All of this paints the cryptocurrency market in a highly favorable light. However, it’s worth noting that this change in attitude took several years, and not everyone is on board yet.
What factors fuel cryptocurrency prices?
Digital currency prices are sometimes affected by economic growth or downturn, exemplified by the 2020 market crash during the COVID-19 pandemic.
However, the market’s larger price momentum generally comes from abrupt changes in supply and demand, along with a gradual shift in investor sentiment. What does this look like? Take a look at the following chart.
This chart depicts Bitcoin’s price on a logarithmic scale since 2011. The three vertical lines here represent Bitcoin halvings — or times when the rate of new Bitcoin entering circulation is cut in half. These halving events occur once every four years, and they’ve all been historically followed by bull runs.
Every time a halving event takes place, the supply of Bitcoin drops all of a sudden. Assuming investor appetite and demand does not drop, this naturally causes the asset’s price to inch upwards. Besides that, other factors such as growing public adoption and improving public sentiment also tend to spark a price rally.
And it’s not just Bitcoin; the rest of the crypto market is strongly correlated to this as well. However, the extent to which they rise or fall can vary dramatically, as some small-cap tokens have failed to reach their former highs due to abandonment or false marketing.
If Bitcoin performs poorly, so do other assets and vice-versa.
Does all of this mean that we will witness bull and bear market cycles every four years in the future as well? Of course, nobody knows for sure, but it is something to keep in mind if you invest in cryptocurrency. If the market has surged non-stop over the past few months, you should acknowledge the possibility that a bear market may be on the horizon.
Besides halvings, cryptocurrency prices are also often affected by regulation, broader acceptance, endorsements from famous personalities, and software updates.
Afraid of missing out? Don’t make a hasty decision
If you’re just getting into the cryptocurrency market, you may feel Bitcoin is “overvalued” or expensive at its current trading price. After all, there are thousands of other, smaller cryptocurrencies trading in the single or double digits, right? No, it’s not that simple.
While this is a very common sentiment among investors new to the cryptocurrency market, it is extremely misleading for several reasons. For one, the market price of a particular cryptocurrency represents the cost for one unit.
The important bit here is that you don’t have to buy one whole Bitcoin. The smallest possible fraction in Bitcoin is 0.00000001 BTC, worth only 0.00048 USD at the time of publication. The same applies to other cryptocurrencies as well. In practice, exchanges will allow you to purchase as little as one dollar worth of digital assets.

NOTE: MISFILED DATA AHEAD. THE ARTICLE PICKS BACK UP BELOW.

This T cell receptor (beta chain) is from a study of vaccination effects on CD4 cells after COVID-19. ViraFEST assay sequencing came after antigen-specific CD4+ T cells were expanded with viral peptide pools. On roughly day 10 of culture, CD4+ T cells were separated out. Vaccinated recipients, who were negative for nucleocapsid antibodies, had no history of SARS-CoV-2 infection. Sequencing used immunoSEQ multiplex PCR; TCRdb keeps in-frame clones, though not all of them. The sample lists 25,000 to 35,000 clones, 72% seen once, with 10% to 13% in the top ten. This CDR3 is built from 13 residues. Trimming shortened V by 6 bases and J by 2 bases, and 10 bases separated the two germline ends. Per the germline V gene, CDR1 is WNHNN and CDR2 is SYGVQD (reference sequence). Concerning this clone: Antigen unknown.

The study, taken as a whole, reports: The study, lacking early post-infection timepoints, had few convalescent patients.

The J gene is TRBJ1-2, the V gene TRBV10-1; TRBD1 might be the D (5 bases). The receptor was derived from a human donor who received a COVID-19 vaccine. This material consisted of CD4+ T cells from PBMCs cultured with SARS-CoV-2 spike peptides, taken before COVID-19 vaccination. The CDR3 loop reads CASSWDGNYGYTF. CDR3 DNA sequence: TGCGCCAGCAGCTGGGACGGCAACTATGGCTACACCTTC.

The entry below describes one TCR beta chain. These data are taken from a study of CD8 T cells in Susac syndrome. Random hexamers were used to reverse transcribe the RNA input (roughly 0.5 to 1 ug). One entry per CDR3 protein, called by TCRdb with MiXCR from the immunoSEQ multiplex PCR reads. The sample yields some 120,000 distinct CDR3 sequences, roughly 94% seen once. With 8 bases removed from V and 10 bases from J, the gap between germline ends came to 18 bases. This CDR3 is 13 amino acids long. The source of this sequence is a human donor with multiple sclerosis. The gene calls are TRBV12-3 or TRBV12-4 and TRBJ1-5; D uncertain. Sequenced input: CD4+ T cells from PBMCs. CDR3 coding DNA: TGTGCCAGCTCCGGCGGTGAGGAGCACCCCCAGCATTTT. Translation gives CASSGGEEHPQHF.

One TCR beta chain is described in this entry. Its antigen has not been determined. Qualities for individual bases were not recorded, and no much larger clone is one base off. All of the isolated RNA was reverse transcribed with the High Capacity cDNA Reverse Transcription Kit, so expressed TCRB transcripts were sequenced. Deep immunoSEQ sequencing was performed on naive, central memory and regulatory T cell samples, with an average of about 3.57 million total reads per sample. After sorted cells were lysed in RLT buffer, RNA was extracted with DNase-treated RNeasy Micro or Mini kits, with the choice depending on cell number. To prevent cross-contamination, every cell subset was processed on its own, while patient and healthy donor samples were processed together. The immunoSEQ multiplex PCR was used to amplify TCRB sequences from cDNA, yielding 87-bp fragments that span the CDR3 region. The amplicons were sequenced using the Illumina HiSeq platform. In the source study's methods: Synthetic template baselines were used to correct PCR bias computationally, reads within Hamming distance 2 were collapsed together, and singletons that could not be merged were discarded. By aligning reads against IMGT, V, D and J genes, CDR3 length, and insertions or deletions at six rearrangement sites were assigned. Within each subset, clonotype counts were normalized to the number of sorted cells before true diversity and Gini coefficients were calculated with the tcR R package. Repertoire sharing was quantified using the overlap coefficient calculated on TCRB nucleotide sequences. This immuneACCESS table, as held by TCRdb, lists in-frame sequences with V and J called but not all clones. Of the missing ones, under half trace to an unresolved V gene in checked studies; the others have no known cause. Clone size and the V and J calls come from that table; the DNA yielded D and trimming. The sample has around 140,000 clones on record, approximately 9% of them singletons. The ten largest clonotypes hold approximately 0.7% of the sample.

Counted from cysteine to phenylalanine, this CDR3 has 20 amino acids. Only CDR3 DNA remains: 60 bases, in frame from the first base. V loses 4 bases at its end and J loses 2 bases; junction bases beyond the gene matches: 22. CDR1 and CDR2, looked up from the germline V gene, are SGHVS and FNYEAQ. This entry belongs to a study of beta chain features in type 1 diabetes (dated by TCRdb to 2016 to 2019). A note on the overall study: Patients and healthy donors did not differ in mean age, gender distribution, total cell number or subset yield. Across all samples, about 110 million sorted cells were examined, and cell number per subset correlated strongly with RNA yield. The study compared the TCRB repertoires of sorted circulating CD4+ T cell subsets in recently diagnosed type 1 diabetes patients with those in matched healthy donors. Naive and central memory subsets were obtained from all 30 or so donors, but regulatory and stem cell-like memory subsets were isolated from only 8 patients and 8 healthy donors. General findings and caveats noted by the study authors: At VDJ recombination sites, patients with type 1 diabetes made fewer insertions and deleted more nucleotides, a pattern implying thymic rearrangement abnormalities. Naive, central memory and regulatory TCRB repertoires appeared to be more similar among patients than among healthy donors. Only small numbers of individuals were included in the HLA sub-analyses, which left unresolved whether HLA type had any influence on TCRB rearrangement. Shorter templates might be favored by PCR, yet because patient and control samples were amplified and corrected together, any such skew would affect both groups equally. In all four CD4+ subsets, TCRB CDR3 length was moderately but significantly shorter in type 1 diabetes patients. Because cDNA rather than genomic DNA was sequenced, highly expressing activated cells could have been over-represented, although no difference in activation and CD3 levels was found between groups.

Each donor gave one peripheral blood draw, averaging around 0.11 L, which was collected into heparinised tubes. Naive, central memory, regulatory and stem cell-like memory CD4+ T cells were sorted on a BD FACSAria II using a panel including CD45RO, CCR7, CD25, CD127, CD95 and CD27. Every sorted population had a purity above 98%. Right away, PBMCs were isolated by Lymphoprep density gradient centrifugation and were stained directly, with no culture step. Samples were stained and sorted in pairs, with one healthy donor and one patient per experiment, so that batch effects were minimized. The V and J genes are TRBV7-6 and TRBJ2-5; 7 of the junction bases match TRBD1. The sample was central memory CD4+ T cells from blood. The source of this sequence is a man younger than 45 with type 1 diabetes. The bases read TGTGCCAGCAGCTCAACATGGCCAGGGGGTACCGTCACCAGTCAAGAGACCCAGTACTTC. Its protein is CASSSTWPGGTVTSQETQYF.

You don't need thousands of dollars to invest in the cryptocurrency market. Just buy a fraction of a token instead.
On the other hand, you may think that long-standing cryptocurrencies such as Ethereum have already reached high valuations. Their prices have already come such a long way, and they may only witness relatively modest gains in the future, right?
Again, it’s not that straightforward. Think about the alternative cryptocurrencies you would invest in — they aren’t as proven or battle-tested as the big names. The risk of losing a portion or the entirety of your capital is much higher in small-cap tokens. Whether that’s a risk you’re willing to take is up to you, but know that chasing 1000x gains is viewed as a moonshot or gamble, and not a sound investing strategy.
Claims that large-cap cryptocurrencies are overvalued have existed for several years at this point, and will likely continue to permeate. As you may know by now, though, these fears haven’t stopped established tokens from growing incrementally each cycle. And don’t forget that modest price increases in cryptocurrency still exceed record-breaking growth in other asset classes such as precious metals and equity.
How does investing in cryptocurrency work?
As you’d probably expect, investing in cryptocurrency is a bit different than buying stocks or gold. In contrast to equity, there aren’t any approved brokers or regulation-bound trading platforms like Charles Schwab or TD Ameritrade. Still, the crypto market is no longer a “wild west,” and there are plenty of reputable platforms where you can buy and sell digital assets.
You’ll quickly find that most investors use long-established exchanges like Binance, Coinbase, Kraken, and Gemini. Unlike the aforementioned stock-focused platforms, exchanges usually cater to multiple geographies.